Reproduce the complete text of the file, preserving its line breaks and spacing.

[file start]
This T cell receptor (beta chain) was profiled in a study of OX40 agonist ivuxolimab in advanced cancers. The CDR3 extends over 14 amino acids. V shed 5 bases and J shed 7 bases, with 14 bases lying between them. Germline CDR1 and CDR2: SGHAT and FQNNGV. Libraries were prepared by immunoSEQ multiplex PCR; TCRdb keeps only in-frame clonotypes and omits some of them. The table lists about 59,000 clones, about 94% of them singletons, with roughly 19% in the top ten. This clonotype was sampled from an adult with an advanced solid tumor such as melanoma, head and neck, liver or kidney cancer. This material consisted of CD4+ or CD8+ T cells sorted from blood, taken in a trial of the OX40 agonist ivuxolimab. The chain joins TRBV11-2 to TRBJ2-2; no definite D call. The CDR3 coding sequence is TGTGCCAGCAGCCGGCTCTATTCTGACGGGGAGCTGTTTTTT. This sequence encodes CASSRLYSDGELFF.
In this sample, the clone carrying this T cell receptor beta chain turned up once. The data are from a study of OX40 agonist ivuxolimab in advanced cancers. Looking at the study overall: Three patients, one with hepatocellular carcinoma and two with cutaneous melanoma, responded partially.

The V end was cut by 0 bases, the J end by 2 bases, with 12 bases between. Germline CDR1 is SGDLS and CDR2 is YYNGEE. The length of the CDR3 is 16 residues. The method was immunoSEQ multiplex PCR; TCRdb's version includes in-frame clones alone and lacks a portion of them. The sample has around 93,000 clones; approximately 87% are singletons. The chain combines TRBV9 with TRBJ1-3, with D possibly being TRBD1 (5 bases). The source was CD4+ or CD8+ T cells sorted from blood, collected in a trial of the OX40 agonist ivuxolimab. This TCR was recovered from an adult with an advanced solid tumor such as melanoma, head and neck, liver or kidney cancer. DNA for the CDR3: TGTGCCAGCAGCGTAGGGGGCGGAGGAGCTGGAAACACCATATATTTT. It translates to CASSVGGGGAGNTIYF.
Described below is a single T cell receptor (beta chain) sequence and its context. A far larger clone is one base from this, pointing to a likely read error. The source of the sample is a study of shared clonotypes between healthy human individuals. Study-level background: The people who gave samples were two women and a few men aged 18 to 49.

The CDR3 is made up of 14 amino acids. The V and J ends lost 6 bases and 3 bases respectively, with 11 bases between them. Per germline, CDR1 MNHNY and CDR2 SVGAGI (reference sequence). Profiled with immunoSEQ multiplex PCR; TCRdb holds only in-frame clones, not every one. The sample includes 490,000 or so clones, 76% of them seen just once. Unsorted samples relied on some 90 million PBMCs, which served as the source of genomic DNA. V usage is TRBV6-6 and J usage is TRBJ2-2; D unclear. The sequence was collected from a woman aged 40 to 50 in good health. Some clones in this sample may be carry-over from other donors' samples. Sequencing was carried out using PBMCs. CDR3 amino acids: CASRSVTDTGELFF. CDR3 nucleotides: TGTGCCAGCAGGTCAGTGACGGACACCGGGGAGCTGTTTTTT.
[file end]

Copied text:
This T cell receptor (beta chain) was profiled in a study of OX40 agonist ivuxolimab in advanced cancers. The CDR3 extends over 14 amino acids. V shed 5 bases and J shed 7 bases, with 14 bases lying between them. Germline CDR1 and CDR2: SGHAT and FQNNGV. Libraries were prepared by immunoSEQ multiplex PCR; TCRdb keeps only in-frame clonotypes and omits some of them. The table lists about 59,000 clones, about 94% of them singletons, with roughly 19% in the top ten. This clonotype was sampled from an adult with an advanced solid tumor such as melanoma, head and neck, liver or kidney cancer. This material consisted of CD4+ or CD8+ T cells sorted from blood, taken in a trial of the OX40 agonist ivuxolimab. The chain joins TRBV11-2 to TRBJ2-2; no definite D call. The CDR3 coding sequence is TGTGCCAGCAGCCGGCTCTATTCTGACGGGGAGCTGTTTTTT. This sequence encodes CASSRLYSDGELFF.
In this sample, the clone carrying this T cell receptor beta chain turned up once. The data are from a study of OX40 agonist ivuxolimab in advanced cancers. Looking at the study overall: Three patients, one with hepatocellular carcinoma and two with cutaneous melanoma, responded partially.

The V end was cut by 0 bases, the J end by 2 bases, with 12 bases between. Germline CDR1 is SGDLS and CDR2 is YYNGEE. The length of the CDR3 is 16 residues. The method was immunoSEQ multiplex PCR; TCRdb's version includes in-frame clones alone and lacks a portion of them. The sample has around 93,000 clones; approximately 87% are singletons. The chain combines TRBV9 with TRBJ1-3, with D possibly being TRBD1 (5 bases). The source was CD4+ or CD8+ T cells sorted from blood, collected in a trial of the OX40 agonist ivuxolimab. This TCR was recovered from an adult with an advanced solid tumor such as melanoma, head and neck, liver or kidney cancer. DNA for the CDR3: TGTGCCAGCAGCGTAGGGGGCGGAGGAGCTGGAAACACCATATATTTT. It translates to CASSVGGGGAGNTIYF.
Described below is a single T cell receptor (beta chain) sequence and its context. A far larger clone is one base from this, pointing to a likely read error. The source of the sample is a study of shared clonotypes between healthy human individuals. Study-level background: The people who gave samples were two women and a few men aged 18 to 49.

The CDR3 is made up of 14 amino acids. The V and J ends lost 6 bases and 3 bases respectively, with 11 bases between them. Per germline, CDR1 MNHNY and CDR2 SVGAGI (reference sequence). Profiled with immunoSEQ multiplex PCR; TCRdb holds only in-frame clones, not every one. The sample includes 490,000 or so clones, 76% of them seen just once. Unsorted samples relied on some 90 million PBMCs, which served as the source of genomic DNA. V usage is TRBV6-6 and J usage is TRBJ2-2; D unclear. The sequence was collected from a woman aged 40 to 50 in good health. Some clones in this sample may be carry-over from other donors' samples. Sequencing was carried out using PBMCs. CDR3 amino acids: CASRSVTDTGELFF. CDR3 nucleotides: TGTGCCAGCAGGTCAGTGACGGACACCGGGGAGCTGTTTTTT.